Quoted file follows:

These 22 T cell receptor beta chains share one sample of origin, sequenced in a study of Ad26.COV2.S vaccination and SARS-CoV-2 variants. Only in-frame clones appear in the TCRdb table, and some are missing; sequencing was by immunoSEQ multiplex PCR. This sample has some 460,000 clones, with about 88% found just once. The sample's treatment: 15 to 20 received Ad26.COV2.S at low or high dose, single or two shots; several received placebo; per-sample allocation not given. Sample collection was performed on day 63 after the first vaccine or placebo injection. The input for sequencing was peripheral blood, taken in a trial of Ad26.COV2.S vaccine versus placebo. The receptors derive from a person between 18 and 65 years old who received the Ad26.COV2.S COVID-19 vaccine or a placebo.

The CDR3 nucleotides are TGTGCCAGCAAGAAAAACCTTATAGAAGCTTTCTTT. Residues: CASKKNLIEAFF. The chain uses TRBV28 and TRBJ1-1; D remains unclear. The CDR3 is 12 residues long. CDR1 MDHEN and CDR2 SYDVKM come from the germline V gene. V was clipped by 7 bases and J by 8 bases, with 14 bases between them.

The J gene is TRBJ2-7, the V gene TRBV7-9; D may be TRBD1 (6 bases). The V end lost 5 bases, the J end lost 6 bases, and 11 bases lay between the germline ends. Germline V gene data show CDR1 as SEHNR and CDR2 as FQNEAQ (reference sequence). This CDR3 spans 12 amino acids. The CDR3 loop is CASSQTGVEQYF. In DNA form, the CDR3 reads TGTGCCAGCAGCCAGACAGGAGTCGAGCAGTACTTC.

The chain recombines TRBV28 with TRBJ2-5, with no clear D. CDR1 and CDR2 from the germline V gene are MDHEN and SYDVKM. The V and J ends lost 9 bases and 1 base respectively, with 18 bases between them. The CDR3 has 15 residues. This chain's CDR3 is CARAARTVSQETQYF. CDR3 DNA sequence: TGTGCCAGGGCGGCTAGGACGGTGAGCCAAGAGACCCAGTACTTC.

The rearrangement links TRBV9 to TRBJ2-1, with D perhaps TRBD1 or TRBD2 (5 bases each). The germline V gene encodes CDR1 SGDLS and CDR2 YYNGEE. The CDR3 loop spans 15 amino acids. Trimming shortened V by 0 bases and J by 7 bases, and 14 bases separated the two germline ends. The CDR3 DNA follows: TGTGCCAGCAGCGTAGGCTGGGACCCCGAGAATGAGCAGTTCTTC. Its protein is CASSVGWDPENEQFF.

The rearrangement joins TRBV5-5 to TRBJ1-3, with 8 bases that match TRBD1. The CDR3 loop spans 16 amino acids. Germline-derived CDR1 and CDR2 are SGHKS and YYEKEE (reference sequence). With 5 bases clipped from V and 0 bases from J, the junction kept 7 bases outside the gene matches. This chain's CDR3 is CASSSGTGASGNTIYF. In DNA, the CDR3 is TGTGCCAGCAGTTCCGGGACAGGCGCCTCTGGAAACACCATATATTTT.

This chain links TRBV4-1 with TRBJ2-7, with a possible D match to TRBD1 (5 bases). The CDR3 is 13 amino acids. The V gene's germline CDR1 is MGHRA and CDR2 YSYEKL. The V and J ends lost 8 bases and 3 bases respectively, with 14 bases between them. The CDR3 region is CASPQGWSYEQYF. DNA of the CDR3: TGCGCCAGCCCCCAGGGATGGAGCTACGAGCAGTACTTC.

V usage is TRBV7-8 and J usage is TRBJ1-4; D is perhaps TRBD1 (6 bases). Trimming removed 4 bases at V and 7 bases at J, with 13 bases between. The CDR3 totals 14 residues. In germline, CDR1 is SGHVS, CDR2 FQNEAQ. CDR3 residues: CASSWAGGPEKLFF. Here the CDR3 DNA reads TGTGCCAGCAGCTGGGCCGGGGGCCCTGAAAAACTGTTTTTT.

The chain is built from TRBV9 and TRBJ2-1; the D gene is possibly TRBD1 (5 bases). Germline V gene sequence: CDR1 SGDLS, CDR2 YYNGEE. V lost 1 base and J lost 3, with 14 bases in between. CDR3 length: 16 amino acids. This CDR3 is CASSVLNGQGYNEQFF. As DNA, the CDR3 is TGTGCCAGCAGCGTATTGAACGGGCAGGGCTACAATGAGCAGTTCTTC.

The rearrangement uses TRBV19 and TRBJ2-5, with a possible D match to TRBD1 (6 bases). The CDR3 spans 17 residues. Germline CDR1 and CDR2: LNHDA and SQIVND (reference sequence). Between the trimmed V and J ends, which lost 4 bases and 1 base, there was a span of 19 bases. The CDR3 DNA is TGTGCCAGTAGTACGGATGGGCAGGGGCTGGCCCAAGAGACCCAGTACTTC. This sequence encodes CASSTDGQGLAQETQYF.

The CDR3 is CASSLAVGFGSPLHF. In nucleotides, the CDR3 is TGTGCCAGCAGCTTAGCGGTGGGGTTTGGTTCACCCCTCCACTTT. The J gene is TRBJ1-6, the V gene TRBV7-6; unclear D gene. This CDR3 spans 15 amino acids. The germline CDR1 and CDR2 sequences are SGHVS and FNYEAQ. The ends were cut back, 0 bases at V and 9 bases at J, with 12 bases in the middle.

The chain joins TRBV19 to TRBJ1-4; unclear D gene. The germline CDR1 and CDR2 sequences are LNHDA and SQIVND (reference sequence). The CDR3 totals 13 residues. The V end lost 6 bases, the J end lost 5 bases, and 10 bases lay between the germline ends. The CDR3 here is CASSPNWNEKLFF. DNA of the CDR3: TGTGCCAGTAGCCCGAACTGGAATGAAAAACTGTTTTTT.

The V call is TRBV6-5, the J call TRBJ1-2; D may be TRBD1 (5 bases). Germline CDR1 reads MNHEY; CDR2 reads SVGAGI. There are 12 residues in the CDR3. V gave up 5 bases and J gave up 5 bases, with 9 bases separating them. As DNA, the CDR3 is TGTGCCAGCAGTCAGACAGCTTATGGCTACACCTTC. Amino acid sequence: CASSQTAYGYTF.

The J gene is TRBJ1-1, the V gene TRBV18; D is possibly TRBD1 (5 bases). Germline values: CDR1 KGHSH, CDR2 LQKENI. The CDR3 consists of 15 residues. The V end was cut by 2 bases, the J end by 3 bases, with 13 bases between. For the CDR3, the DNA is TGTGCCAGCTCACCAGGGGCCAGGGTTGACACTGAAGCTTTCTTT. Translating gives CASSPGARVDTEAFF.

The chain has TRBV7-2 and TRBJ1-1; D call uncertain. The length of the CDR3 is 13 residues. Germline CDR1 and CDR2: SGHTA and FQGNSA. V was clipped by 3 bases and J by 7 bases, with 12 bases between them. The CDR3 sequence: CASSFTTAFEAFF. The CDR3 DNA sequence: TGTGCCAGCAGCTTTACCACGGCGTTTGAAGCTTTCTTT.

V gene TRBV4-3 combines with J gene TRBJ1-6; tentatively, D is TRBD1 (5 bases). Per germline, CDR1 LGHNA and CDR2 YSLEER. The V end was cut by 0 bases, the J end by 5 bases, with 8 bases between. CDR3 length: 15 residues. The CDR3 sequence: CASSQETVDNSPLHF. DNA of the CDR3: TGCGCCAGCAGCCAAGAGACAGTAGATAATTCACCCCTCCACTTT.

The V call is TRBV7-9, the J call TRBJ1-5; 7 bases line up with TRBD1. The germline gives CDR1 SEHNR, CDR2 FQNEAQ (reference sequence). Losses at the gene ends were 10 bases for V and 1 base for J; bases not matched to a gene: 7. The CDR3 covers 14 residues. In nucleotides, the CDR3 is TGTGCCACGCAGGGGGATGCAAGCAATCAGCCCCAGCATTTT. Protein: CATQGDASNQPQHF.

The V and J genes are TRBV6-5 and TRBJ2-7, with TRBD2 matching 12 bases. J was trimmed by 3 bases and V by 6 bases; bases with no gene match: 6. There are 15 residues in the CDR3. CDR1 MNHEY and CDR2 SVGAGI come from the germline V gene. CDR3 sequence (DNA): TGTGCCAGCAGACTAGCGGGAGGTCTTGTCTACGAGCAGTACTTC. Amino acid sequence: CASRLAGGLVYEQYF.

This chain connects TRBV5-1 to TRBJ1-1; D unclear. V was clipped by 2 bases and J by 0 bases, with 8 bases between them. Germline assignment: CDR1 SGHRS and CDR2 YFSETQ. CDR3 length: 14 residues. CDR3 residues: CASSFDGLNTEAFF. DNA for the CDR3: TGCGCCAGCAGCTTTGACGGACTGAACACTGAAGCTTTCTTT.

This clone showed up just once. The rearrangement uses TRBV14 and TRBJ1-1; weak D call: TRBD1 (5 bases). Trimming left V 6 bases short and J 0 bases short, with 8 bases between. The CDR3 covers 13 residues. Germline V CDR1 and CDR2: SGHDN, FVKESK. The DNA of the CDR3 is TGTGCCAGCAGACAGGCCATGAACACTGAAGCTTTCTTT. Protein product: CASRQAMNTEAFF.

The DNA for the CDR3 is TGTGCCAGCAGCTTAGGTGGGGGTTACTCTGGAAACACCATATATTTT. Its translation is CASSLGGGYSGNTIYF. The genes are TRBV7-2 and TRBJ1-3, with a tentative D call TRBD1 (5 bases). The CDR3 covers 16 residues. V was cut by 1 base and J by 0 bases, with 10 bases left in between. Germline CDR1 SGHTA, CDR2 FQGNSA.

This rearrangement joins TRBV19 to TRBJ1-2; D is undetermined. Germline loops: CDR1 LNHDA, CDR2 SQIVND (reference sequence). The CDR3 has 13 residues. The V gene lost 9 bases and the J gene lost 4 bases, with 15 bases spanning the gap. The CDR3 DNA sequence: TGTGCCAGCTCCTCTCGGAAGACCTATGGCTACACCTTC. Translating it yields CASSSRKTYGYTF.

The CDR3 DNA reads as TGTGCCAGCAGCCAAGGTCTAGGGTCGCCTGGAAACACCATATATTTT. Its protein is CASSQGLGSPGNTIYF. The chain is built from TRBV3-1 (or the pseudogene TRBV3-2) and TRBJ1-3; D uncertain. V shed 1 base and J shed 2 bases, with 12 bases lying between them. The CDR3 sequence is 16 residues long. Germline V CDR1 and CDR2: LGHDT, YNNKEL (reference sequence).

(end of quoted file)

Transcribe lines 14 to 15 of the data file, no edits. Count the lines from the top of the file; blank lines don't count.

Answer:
The J gene is TRBJ1-1, the V gene TRBV18; D is possibly TRBD1 (5 bases). Germline values: CDR1 KGHSH, CDR2 LQKENI. The CDR3 consists of 15 residues. The V end was cut by 2 bases, the J end by 3 bases, with 13 bases between. For the CDR3, the DNA is TGTGCCAGCTCACCAGGGGCCAGGGTTGACACTGAAGCTTTCTTT. Translating gives CASSPGARVDTEAFF.

The chain has TRBV7-2 and TRBJ1-1; D call uncertain. The length of the CDR3 is 13 residues. Germline CDR1 and CDR2: SGHTA and FQGNSA. V was clipped by 3 bases and J by 7 bases, with 12 bases between them. The CDR3 sequence: CASSFTTAFEAFF. The CDR3 DNA sequence: TGTGCCAGCAGCTTTACCACGGCGTTTGAAGCTTTCTTT.